19

for example:

var a = [1, 2, 3]    // Ints
var s = ",".join(a)  // EXC_BAD_ACCESS

Is it possible to make the join function return "1,2,3" ?

Extend Int (or other custom types) to conform to some protocols ?

6 Answers 6

41

From Xcode 7.0 beta 6 in Swift 2 now you should use [String].joinWithSeparator(",").
In your case you still need to change Int to String type, therefore I added map().

var a = [1, 2, 3]                                       // [1, 2, 3]
var s2 = a.map { String($0) }.joinWithSeparator(",")    // "1,2,3"

From Xcode 8.0 beta 1 in Swift 3 code slightly changes to [String].joined(separator: ",").

var s3 = a.map { String($0) }.joined(separator: ",")    // "1,2,3"
0
29

try this

var a = [1, 2, 3]    // Ints
var s = ",".join(a.map { $0.description })

or add this extension

extension String {
    func join<S : SequenceType where S.Generator.Element : Printable>(elements: S) -> String {
        return self.join(map(elements){ $0.description })
    }

  // use this if you don't want it constrain to Printable
  //func join<S : SequenceType>(elements: S) -> String {
  //    return self.join(map(elements){ "\($0)" })
  //}
}

var a = [1, 2, 3]    // Ints
var s = ",".join(a)  // works with new overload of join

join is defined as

extension String {
    func join<S : SequenceType where String == String>(elements: S) -> String
}

which means it takes a sequence of string, you can't pass a sequence of int to it.

1
  • 1
    I do not like the second un-commented suggestion. It doesn't seem robust or generic enough. Seems wrong to rely on description like that. Also the commented option (using ($0)) is not amazing IMO. It opens you up to an implicit conversion to string while using the "join" operation. Users won't even know that it happened. Simply using in-place mapping is more verbose and more readable in my opinion.
    – Guy
    Apr 7, 2016 at 6:22
10

And just to make your life more complete, starting from Xcode 8.0 beta 1 in Swift 3 you should NOW use [String].joined(separator: ",").

This is the new "ed/ing" naming rule for Swift APIs:

Name functions and methods according to their side-effects

  • Those without side-effects should read as noun phrases, e.g. x.distance(to: y), i.successor().
  • Those with side-effects should read as imperative verb phrases, e.g., print(x), x.sort(), x.append(y).
  • Name Mutating/nonmutating method pairs consistently. A mutating method will often have a nonmutating variant with similar semantics, but that returns a new value rather than updating an instance in-place. Swift: API Design Guidelines
6

The simplest way is a variation of @BryanChen's answer:

",".join(a.map { String($0) } )
6
  • 2
    This is better than using description whose result is not guaranteed. String() is guaranteed to produce a String.
    – zaph
    Aug 30, 2014 at 11:55
  • @Zaph what do you mean by "result is not guaranteed"??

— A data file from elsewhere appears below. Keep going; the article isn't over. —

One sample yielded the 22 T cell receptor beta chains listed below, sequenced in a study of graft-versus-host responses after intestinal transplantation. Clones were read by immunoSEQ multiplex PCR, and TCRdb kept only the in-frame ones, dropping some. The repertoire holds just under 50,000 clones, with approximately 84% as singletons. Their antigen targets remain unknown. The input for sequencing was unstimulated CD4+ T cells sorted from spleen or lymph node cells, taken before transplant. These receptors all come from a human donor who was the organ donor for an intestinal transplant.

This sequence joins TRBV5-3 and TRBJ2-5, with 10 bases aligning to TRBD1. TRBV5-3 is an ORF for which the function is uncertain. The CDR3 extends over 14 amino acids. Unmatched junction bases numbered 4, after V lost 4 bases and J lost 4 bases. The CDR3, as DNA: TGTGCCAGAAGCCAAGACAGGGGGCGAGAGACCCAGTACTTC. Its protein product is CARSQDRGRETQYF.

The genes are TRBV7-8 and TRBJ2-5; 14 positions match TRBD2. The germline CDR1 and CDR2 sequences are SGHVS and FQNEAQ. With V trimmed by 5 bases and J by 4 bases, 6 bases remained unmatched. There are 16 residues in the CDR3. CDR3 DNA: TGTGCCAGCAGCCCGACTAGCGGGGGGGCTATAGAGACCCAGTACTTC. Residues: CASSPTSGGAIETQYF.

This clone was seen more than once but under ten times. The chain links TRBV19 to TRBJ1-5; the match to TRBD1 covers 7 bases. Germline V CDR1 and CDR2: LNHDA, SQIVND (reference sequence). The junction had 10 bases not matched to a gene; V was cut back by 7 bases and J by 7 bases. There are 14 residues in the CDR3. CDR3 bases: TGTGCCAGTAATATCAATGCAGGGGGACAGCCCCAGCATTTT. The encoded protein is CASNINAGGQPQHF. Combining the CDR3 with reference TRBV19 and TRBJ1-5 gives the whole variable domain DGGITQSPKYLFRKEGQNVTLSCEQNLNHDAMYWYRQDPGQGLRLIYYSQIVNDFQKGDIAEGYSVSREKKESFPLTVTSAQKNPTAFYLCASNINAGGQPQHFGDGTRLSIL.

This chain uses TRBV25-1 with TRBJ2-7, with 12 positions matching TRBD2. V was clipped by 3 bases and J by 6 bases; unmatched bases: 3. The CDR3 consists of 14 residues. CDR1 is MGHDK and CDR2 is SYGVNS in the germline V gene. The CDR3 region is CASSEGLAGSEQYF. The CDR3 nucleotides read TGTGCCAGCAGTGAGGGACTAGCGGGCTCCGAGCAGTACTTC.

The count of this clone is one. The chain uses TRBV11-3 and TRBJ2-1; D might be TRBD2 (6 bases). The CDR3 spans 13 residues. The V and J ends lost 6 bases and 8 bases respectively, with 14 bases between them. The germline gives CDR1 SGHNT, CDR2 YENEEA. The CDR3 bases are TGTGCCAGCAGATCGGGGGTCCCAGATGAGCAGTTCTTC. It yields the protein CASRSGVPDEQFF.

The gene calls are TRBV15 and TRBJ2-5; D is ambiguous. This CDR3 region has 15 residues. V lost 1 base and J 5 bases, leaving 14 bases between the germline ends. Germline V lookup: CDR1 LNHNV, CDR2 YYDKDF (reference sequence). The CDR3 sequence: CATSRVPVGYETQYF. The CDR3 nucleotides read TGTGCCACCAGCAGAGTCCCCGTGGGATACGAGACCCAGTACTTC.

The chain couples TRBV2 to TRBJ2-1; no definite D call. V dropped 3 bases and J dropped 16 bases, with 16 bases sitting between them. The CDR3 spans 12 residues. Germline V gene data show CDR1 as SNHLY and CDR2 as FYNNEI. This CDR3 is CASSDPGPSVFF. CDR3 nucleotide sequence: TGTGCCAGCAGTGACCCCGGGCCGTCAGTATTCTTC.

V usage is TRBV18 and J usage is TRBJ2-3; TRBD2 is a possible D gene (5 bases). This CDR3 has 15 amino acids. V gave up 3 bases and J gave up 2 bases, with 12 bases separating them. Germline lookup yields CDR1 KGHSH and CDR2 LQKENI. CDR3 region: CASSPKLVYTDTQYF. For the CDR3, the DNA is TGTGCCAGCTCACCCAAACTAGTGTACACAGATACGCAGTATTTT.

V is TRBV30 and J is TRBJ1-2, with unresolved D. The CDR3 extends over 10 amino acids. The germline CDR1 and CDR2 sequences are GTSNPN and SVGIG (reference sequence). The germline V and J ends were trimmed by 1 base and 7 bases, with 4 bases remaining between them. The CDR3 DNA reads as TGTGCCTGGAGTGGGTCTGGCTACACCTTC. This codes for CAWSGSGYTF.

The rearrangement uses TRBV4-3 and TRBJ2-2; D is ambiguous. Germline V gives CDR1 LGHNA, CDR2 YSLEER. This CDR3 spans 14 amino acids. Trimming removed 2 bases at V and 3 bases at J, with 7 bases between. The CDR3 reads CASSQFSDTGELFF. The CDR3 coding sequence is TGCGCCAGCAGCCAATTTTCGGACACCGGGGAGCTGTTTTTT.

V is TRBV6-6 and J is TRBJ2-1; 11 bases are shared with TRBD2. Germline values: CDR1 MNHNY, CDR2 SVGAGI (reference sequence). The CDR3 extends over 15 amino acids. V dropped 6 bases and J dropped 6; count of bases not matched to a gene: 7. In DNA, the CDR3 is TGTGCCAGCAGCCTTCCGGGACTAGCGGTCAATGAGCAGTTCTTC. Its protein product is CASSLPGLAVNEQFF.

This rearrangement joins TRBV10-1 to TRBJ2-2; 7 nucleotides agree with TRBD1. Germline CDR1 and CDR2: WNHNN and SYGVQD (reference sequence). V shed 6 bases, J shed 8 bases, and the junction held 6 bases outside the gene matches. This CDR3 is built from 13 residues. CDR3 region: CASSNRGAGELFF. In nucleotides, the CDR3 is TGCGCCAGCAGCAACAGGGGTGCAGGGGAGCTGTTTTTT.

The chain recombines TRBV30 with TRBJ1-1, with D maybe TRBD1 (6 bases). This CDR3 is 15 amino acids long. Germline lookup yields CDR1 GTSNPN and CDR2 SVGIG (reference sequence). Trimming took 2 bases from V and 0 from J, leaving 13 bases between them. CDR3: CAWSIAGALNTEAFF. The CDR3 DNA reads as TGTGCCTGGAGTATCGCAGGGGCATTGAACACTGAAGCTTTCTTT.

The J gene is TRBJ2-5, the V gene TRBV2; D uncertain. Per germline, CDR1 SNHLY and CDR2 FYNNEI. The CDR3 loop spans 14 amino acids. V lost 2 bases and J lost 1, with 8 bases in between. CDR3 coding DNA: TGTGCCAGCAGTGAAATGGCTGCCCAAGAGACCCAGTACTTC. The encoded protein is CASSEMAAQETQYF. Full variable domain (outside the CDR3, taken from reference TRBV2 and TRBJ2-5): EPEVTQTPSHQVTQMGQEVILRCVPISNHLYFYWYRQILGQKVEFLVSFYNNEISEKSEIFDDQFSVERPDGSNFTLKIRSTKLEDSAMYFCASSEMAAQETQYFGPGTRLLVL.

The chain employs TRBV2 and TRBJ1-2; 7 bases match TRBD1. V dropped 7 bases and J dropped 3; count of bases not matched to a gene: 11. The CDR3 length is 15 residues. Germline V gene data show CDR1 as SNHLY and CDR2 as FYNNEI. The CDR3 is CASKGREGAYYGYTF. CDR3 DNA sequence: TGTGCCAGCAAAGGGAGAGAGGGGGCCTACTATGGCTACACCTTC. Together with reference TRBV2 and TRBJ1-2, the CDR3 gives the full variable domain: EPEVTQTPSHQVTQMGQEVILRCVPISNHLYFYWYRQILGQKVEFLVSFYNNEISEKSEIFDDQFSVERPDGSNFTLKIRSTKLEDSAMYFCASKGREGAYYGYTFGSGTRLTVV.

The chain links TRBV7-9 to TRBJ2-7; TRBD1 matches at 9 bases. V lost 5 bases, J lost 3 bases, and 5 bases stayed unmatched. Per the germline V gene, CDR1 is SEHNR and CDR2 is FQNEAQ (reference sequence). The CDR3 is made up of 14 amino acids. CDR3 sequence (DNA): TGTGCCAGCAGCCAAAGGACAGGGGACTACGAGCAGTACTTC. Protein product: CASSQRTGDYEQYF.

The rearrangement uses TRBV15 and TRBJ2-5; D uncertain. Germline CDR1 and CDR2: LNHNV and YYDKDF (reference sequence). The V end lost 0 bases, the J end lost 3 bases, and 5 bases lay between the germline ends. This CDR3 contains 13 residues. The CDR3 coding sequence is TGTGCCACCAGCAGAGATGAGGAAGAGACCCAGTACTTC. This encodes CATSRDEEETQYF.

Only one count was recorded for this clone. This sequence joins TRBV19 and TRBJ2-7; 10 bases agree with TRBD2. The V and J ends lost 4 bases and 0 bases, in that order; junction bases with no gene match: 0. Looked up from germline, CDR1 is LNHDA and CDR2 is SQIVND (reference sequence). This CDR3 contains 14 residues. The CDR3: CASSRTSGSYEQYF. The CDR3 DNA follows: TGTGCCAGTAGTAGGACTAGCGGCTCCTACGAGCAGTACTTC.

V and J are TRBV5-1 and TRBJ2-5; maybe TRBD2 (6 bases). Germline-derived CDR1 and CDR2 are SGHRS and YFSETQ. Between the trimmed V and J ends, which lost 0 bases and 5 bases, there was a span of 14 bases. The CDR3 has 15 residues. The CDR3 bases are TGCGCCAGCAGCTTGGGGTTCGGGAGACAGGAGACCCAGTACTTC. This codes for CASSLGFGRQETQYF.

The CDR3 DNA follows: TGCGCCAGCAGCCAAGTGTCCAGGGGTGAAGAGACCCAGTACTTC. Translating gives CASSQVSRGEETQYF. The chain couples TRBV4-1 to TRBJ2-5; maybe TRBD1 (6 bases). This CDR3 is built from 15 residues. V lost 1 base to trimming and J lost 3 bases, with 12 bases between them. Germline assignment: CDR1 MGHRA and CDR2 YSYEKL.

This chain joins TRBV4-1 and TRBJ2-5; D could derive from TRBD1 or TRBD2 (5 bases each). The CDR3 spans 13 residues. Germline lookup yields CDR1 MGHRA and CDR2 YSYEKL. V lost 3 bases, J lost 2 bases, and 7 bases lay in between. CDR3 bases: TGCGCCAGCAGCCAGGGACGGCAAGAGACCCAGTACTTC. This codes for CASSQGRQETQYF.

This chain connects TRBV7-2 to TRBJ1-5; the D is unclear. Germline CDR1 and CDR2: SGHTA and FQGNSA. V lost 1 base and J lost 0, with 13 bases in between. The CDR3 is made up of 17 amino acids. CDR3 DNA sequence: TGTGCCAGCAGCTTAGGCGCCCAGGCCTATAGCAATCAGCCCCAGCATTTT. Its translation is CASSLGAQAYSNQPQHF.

– Bryan Chen
    Aug 30, 2014 at 13:23
  • 3
    The description field is used to provide a human readable description. For Int is usually a conversion of the number to its string representation. But being it a (computed) property, it can be overridden, although that's unlikely to happen for an Int.
    – Antonio
    Aug 30, 2014 at 13:31
  • 1
    @Antonio I still don't understand. Does String(1) guarantee its value? and if you override (you can't for Int) description, you probably mean it (although it is a bad idea anyway)
    – Bryan Chen
    Aug 31, 2014 at 10:23
  • 1
    String(1) is guaranteed to produce a string containing "1". Now Int.description returns "1", but it's possible that tomorrow Apple decides to change its implementation to return "(Int) 1", or something else. description is meant to provide a string description of an object, and not to convert an object to string. That said, if you still use description, today it works. Tomorrow it's possible it won't as you expect.
    – Antonio
    Aug 31, 2014 at 10:50
3

Even if you can't make join work for custom types, there's an easy workaround. All you have to do is define a method on your class (or extend a built-in class) to return a string, and then map that into the join.

So, for example, we could have:

extension Int {
    func toString() -> String {
        return "\(self)" // trivial example here, but yours could be more complex
    }

Then you can do:

let xs = [1, 2, 3]
let s = join(xs.map { $0.toString() })

I wouldn't recommend using .description for this purpose, as by default it will call .debugDescription, which is not particularly useful in production code.

In any case, it would be better to provide an explicit method for transforming into a string suitable for joining, rather than relying on a generic 'description' method which you may change at a later date.

2
  • 1
    debugDescription is intended for debugging, not description
    – Bryan Chen
    Aug 30, 2014 at 10:28
  • @BryanChen That is true, but it's worth noting that the NSObject implementation of the latter calls the former. I'll edit my post to clarify.
    – sapi
    Aug 30, 2014 at 10:31
1

A Swift 3 solution

public extension Sequence where Iterator.Element: CustomStringConvertible {
    func joined(seperator: String) -> String {
        return self.map({ (val) -> String in
            "\(val)"
        }).joined(separator: seperator)
    }
}

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